• Active Comparator: 2--Placebo & Lithium
    Placebo in the place of Quetiapine & Lithium
    Intervention: Drug: Lithium and Placebo
  • Placebo Comparator: Placebo
    Sugar Pill (Placebo) given to mimic drug
    Intervention: Other: Healthy Controls
Not Provided

*   Includes publications given by the data provider as well as publications identified by ClinicalTrials.gov Identifier (NCT Number) in Medline.
 
Recruiting
180
March 2015
March 2015   (final data collection date for primary outcome measure)

Inclusion/Exclusion Criteria

Inclusion - Bipolar Disorder Subjects:

  • DSM-IV-TR12 criteria for bipolar disorder, type I, manic or mixed episode, diagnosed by the Washington University in St. Louis Kiddie Schedule for Affective Disorders and Schizophrenia (WASH-U-KSADS)166,101,102-103,104-105,108
  • Baseline YMRS112-114 score > 20;
  • Ages 12-17 years 11 months old;
  • Fluent in English;
  • Provision of written informed consent by a legal guardian and written assent by the subject;
  • Tanner scale stages III-V167, in order to include only post-pubescent subjects and minimize brain changes associated with the onset of puberty;168-169
  • Less than 2 years from onset of bipolar disorder, defined by age at onset of first DSM-IV-TR affective episode (mania, hypomania, depression or mixed), to establish that our sample is early in their illness course;
  • No prior psychiatric hospitalizations, <3 months of lifetime psychotropic medication exposure (with the exception of psychostimulants, since excluding patients with psychostimulant exposure would significantly limit the generalizability of our findings), and no active psychotropic medication during the week (72 hours for psychostimulants and benzodiazepines) prior to the index assessment (no treatment with fluoxetine during the prior month). Please note that patients will NOT be taken off medications for the purpose of this study; instead, this criterion is to exclude subjects receiving treatment at the time of index assessment;
  • Does not have a history of intolerance or non-response to lithium or quetiapine;
  • Manic or depressive symptoms do not result entirely from acute medical illness or acute intoxication or withdrawal from drugs or alcohol as determined by medical evaluation and rapid symptom resolution;
  • No lifetime DSM-IV-TR diagnosis of post-traumatic stress disorder (PTSD), since PTSD has been associated with abnormalities in prefrontal NAA and function170-171,172. Furthermore, bipolar patients with co-occurring PTSD are less likely to respond to lithium monotherapy, and often need a serotonin specific reuptake inhibitor (SSRI) as adjunctive treatment to a mood stabilizer.173,174 ;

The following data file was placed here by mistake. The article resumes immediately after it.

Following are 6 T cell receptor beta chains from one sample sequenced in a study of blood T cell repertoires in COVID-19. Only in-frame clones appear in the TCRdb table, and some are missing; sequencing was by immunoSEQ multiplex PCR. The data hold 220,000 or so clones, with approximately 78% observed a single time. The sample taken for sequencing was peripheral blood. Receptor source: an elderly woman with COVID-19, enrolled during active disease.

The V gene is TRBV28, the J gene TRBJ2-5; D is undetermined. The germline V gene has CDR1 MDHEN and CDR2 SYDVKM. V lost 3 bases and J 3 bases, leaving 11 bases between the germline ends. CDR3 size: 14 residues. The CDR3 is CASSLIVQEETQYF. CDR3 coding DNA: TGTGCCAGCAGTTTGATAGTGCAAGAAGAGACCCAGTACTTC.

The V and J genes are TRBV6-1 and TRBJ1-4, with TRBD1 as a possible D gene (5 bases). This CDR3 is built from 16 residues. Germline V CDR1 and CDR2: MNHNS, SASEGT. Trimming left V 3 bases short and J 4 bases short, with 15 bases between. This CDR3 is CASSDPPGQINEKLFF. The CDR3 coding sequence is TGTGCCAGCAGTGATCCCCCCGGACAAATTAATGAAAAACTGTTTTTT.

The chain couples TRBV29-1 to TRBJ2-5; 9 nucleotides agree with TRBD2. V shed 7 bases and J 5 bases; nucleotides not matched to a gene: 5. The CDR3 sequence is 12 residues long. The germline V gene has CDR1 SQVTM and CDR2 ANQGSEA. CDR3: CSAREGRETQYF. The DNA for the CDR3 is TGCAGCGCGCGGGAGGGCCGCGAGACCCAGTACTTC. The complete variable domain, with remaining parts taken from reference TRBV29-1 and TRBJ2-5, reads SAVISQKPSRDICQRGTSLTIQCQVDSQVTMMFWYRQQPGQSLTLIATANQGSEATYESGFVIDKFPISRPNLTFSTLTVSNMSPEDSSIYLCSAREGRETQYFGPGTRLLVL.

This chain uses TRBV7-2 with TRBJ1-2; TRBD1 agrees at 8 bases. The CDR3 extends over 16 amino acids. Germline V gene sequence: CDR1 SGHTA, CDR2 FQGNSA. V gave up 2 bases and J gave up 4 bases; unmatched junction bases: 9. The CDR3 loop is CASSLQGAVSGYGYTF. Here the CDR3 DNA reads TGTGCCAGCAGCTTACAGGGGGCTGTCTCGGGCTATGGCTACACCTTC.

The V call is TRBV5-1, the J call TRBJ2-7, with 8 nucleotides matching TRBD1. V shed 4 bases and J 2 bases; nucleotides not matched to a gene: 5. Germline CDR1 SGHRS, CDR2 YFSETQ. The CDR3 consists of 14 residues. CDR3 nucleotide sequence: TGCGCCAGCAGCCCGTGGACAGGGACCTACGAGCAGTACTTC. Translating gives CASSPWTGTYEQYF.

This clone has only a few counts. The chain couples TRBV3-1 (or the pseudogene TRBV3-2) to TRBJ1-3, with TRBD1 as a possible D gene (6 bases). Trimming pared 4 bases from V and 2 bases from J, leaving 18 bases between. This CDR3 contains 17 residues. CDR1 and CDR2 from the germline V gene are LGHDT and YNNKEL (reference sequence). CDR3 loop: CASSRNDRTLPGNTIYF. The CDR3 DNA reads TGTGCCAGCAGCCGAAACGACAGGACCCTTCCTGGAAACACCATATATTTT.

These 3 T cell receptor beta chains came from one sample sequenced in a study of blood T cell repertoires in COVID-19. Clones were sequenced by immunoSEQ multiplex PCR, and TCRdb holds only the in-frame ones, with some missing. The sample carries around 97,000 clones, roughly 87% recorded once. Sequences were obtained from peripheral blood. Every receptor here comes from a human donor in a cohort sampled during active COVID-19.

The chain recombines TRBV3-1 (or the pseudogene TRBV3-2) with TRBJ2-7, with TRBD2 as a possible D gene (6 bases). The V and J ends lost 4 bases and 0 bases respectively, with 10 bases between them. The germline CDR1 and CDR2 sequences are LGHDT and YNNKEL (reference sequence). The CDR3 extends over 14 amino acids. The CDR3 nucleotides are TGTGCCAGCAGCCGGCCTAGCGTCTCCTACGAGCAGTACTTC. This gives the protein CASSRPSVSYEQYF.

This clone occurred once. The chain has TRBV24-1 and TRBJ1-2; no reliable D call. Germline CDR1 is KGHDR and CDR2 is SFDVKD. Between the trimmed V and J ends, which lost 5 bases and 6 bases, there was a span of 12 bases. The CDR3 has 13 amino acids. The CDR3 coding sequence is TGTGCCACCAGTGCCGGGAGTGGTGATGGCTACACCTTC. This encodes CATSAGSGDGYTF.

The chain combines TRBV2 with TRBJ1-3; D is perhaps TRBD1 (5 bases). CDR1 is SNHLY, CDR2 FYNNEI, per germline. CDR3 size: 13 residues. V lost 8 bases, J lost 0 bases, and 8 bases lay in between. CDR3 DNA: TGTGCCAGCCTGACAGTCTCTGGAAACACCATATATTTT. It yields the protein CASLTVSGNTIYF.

• If female and of child bearing potential, agrees to use one of the following method of birth control: complete abstinence from sexual intercourse, barrier (diaphragm or condom), or oral/injectable contraceptive.

Inclusion - Healthy Controls:

  • Ages of 12-17 years and 11 month;
  • No history of any DSM-IV-TR Axis I disorder (nicotine dependence is permitted);
  • No first- or second-degree relatives with an affective or psychotic disorder;
  • No medications with central nervous system effects within 5 half-lives;
  • Fluent in English;
  • Tanner stage III-V;
  • Provision of informed consent and assent.

Exclusion - Bipolar Subjects & Healthy Controls:

  • Contraindication to an MRI scan (e.g., braces or claustrophobia);
  • An unstable medical or neurological illness that could influence fMRI or MRS results;
  • IQ < 70, as determined by The Wechsler Abbreviated Scale of Intelligence (WASI) ;
  • A positive pregnancy test;
  • A history of major medical or neurological illness or a significant episode (> 10 minutes) of loss of consciousness;
  • Any lifetime DSM-IV-TR substance use disorder (nicotine dependence is permitted);
  • A lifetime DSM-IV-TR diagnosis of any pervasive developmental disorder;
  • The patient lives >100 miles from the University of Cincinnati or is not able to attend follow-up visits.
Both
12 Years to 17 Years
Yes
Contact: Christy Klein (513) 558-5746 kleinci@ucmail.uc.edu
United States
 
NCT00893581
DelBello MM NeuroImaging Study
Yes
Melissa Delbello, University of Cincinnati
University of Cincinnati
Children's Hospital Medical Center, Cincinnati
Principal Investigator: Melissa DelBello, MD University of Cincinnati
University of Cincinnati
June 2014

ICMJE     Data element required by the International Committee of Medical Journal Editors and the World Health Organization ICTRP